It only took 30 years.
That’s how long I’ve been living in my home.
In that time, my wife and I have raised four children and several dogs. We’ve survived countless storms and straight-line winds. Our house burned and was then rebuilt. Three decades of love, laughter, a few tears and one or two real faith-testers.
My family remains on our feet, thank you very much.
So imagine my surprise when, on Mother’s Day, I discovered I had been burgled. In broad daylight, while I was home.
My fault, I guess. My garage door was open while I waited for my daughter to arrive for a Mother’s Day cookout with her and two of my grandchildren. I was at my computer and heard a noise in the garage.
Oh good, I said to myself. Lisa must be here.
After a couple of minutes, I began wondering what was taking her so long to come in. When I went to check on her there was no sign of her or her van. Wonder what I heard? I shrugged it off and went back to my computer.
A while later I was puttering around in the garage when I noticed that my weed trimmer wasn’t in the spot where it was supposed to be. Strange, I thought. Wonder where it is? Then, to my horror, I realized I was standing in a newly made empty space my beloved generator used to occupy.
The missing weed trimmer was an annoyance. I got like five good seasons out of it. That’s more than most pro ball players last.
The generator, however, was a different story. That hurt. That was a gift from my bother-in-law.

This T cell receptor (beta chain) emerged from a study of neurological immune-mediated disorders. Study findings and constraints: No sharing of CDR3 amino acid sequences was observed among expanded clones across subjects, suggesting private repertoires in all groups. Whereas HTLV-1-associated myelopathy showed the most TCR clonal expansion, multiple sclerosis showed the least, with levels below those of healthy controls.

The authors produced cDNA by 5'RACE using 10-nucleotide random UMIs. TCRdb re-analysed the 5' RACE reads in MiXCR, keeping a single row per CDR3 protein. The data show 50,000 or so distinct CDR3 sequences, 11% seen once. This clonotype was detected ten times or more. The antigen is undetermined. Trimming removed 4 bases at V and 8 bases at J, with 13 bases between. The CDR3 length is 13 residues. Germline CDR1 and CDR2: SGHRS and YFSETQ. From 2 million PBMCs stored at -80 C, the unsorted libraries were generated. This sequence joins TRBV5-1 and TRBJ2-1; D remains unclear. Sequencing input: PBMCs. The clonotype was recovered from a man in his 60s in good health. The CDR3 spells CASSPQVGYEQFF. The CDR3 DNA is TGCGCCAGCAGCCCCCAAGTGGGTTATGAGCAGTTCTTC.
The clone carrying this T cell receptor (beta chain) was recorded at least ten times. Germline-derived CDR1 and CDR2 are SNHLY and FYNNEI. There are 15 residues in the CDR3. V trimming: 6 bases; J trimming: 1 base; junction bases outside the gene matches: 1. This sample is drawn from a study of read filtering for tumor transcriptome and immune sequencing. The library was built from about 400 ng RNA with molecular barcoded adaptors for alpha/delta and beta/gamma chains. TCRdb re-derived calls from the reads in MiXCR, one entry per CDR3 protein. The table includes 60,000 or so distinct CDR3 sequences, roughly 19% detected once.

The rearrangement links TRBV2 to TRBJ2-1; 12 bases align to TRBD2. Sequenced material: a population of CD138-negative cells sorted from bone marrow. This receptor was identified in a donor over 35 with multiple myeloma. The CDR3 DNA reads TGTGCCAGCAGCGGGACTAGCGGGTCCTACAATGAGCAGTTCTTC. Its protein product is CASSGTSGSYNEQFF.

It was used and I’d spent hours cleaning it from top to bottom, then re-painting it. It looked brand new when I was done and it was my pride and joy. I ran it every other week or so and it purred like a kitten. The sad part? In the two years or so that I had it, I never got to use it.
It took a minute for the reality of what had happened to sink in. My space – my personal space – had been violated. My property had been stolen.
I called the police department and a very sympathetic officer came out and made a report. Although I was already aware of it, he told me there’d been a rash of these types of burglaries. He advised me to keep my door closed at all times and to check Craig’s List in case my generator might show up for sale.
Whoever did this had guts, I’ll give them that. My car was in the garage and the kitchen door was open. It was a quick snatch-and-go. They took a real chance and somehow got away without anyone seeing them. My gut tells me it was kids, hired by an adult, lured into crime with the promise of easy money should they be successful.
This time they got away with it. It’s almost a certainty that, sooner or later, they’ll be caught. And I sincerely hope they’re discovered by law enforcement and not an angry, armed homeowner.
The fact that it happened on Mother’s Day seemed significant to me. Whoever did this was someone’s son or sons.
There was a mom somewhere who likely had no idea what her child was doing. And I wrote on Facebook that I hope these criminals needed the few dollars they’ll get for this to buy medicine or food. If that’s the case, I’m happy to have helped. Otherwise, I hope they’re caught and sent to prison.
Does that sound bitter? Yeah, I guess it does. Honest, but bitter.
Still, in 30 years, this was the first incident of what little crime there is that has affected me personally. And no one was harmed, physically, in the process. That’s a good thing. And once I accepted that it happened, I shook it off and had a wonderful Mother’s Day cookout with my wife, daughter and two incredible grandchildren, the silver lining that cannot be denied.
Material possessions can be replaced. No one pointed a gun at me or my family.
Of course, I further believe, now that I don’t own a generator, the next storm that rolls through will knock out my power for several days.
Of course, perhaps the prison where the perps will soon be living will also lose power.
Okay. I’m still a tad bitter.
Contact Rick Jacobs at firstname.lastname@example.org.